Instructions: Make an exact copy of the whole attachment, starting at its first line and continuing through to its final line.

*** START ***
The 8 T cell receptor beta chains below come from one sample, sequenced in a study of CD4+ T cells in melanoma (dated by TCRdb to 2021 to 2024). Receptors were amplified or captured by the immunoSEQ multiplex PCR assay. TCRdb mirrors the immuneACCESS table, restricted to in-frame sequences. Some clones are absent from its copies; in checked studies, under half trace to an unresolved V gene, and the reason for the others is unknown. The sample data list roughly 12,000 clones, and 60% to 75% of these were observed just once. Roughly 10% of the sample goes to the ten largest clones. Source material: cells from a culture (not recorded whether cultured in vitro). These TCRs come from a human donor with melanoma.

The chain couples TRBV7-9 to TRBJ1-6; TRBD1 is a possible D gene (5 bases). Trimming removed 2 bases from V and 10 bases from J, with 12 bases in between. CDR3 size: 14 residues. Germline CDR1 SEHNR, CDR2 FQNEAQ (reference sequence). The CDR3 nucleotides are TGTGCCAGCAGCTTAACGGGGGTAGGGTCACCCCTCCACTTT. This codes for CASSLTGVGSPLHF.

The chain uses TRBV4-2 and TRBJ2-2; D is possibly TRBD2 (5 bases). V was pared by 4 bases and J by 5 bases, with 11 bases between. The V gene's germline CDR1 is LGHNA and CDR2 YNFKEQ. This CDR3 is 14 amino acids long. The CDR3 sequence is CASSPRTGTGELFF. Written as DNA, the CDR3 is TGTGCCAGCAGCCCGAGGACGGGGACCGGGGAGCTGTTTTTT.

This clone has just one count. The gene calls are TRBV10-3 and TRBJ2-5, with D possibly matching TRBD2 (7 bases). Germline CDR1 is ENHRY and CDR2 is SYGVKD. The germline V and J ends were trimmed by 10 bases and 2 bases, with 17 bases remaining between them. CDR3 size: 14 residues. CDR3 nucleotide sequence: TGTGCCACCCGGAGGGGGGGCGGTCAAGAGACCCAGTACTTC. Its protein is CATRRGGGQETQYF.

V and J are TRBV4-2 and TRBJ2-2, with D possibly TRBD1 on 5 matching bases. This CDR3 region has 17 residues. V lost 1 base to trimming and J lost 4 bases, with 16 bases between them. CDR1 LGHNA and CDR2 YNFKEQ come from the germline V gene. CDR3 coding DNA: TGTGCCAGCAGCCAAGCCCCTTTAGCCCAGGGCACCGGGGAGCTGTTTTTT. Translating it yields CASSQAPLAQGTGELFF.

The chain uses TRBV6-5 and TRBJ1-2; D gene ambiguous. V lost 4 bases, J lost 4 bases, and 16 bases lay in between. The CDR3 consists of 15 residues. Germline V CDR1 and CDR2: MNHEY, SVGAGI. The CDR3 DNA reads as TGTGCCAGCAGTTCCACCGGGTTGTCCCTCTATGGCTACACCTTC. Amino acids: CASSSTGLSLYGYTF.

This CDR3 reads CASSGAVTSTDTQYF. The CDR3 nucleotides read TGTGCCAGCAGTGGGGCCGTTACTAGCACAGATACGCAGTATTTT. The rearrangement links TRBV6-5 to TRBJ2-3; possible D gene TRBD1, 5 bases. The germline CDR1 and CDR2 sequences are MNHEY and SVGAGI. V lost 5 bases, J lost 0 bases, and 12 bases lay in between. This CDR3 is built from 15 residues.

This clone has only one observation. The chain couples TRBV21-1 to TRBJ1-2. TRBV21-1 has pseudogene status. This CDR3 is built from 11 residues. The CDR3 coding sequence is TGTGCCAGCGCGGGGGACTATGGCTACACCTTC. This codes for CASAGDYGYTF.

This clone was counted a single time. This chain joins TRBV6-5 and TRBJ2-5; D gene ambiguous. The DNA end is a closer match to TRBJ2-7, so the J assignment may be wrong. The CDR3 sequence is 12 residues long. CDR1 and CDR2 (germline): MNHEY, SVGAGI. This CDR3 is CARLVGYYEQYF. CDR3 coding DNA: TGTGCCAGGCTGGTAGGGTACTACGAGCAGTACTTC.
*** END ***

The 8 T cell receptor beta chains below come from one sample, sequenced in a study of CD4+ T cells in melanoma (dated by TCRdb to 2021 to 2024). Receptors were amplified or captured by the immunoSEQ multiplex PCR assay. TCRdb mirrors the immuneACCESS table, restricted to in-frame sequences. Some clones are absent from its copies; in checked studies, under half trace to an unresolved V gene, and the reason for the others is unknown. The sample data list roughly 12,000 clones, and 60% to 75% of these were observed just once. Roughly 10% of the sample goes to the ten largest clones. Source material: cells from a culture (not recorded whether cultured in vitro). These TCRs come from a human donor with melanoma.

The chain couples TRBV7-9 to TRBJ1-6; TRBD1 is a possible D gene (5 bases). Trimming removed 2 bases from V and 10 bases from J, with 12 bases in between. CDR3 size: 14 residues. Germline CDR1 SEHNR, CDR2 FQNEAQ (reference sequence). The CDR3 nucleotides are TGTGCCAGCAGCTTAACGGGGGTAGGGTCACCCCTCCACTTT. This codes for CASSLTGVGSPLHF.

The chain uses TRBV4-2 and TRBJ2-2; D is possibly TRBD2 (5 bases). V was pared by 4 bases and J by 5 bases, with 11 bases between. The V gene's germline CDR1 is LGHNA and CDR2 YNFKEQ. This CDR3 is 14 amino acids long. The CDR3 sequence is CASSPRTGTGELFF. Written as DNA, the CDR3 is TGTGCCAGCAGCCCGAGGACGGGGACCGGGGAGCTGTTTTTT.

This clone has just one count. The gene calls are TRBV10-3 and TRBJ2-5, with D possibly matching TRBD2 (7 bases). Germline CDR1 is ENHRY and CDR2 is SYGVKD. The germline V and J ends were trimmed by 10 bases and 2 bases, with 17 bases remaining between them. CDR3 size: 14 residues. CDR3 nucleotide sequence: TGTGCCACCCGGAGGGGGGGCGGTCAAGAGACCCAGTACTTC. Its protein is CATRRGGGQETQYF.

V and J are TRBV4-2 and TRBJ2-2, with D possibly TRBD1 on 5 matching bases. This CDR3 region has 17 residues. V lost 1 base to trimming and J lost 4 bases, with 16 bases between them. CDR1 LGHNA and CDR2 YNFKEQ come from the germline V gene. CDR3 coding DNA: TGTGCCAGCAGCCAAGCCCCTTTAGCCCAGGGCACCGGGGAGCTGTTTTTT. Translating it yields CASSQAPLAQGTGELFF.

The chain uses TRBV6-5 and TRBJ1-2; D gene ambiguous. V lost 4 bases, J lost 4 bases, and 16 bases lay in between. The CDR3 consists of 15 residues. Germline V CDR1 and CDR2: MNHEY, SVGAGI. The CDR3 DNA reads as TGTGCCAGCAGTTCCACCGGGTTGTCCCTCTATGGCTACACCTTC. Amino acids: CASSSTGLSLYGYTF.

This CDR3 reads CASSGAVTSTDTQYF. The CDR3 nucleotides read TGTGCCAGCAGTGGGGCCGTTACTAGCACAGATACGCAGTATTTT. The rearrangement links TRBV6-5 to TRBJ2-3; possible D gene TRBD1, 5 bases. The germline CDR1 and CDR2 sequences are MNHEY and SVGAGI. V lost 5 bases, J lost 0 bases, and 12 bases lay in between. This CDR3 is built from 15 residues.

This clone has only one observation. The chain couples TRBV21-1 to TRBJ1-2. TRBV21-1 has pseudogene status. This CDR3 is built from 11 residues. The CDR3 coding sequence is TGTGCCAGCGCGGGGGACTATGGCTACACCTTC. This codes for CASAGDYGYTF.

This clone was counted a single time. This chain joins TRBV6-5 and TRBJ2-5; D gene ambiguous. The DNA end is a closer match to TRBJ2-7, so the J assignment may be wrong. The CDR3 sequence is 12 residues long. CDR1 and CDR2 (germline): MNHEY, SVGAGI. This CDR3 is CARLVGYYEQYF. CDR3 coding DNA: TGTGCCAGGCTGGTAGGGTACTACGAGCAGTACTTC.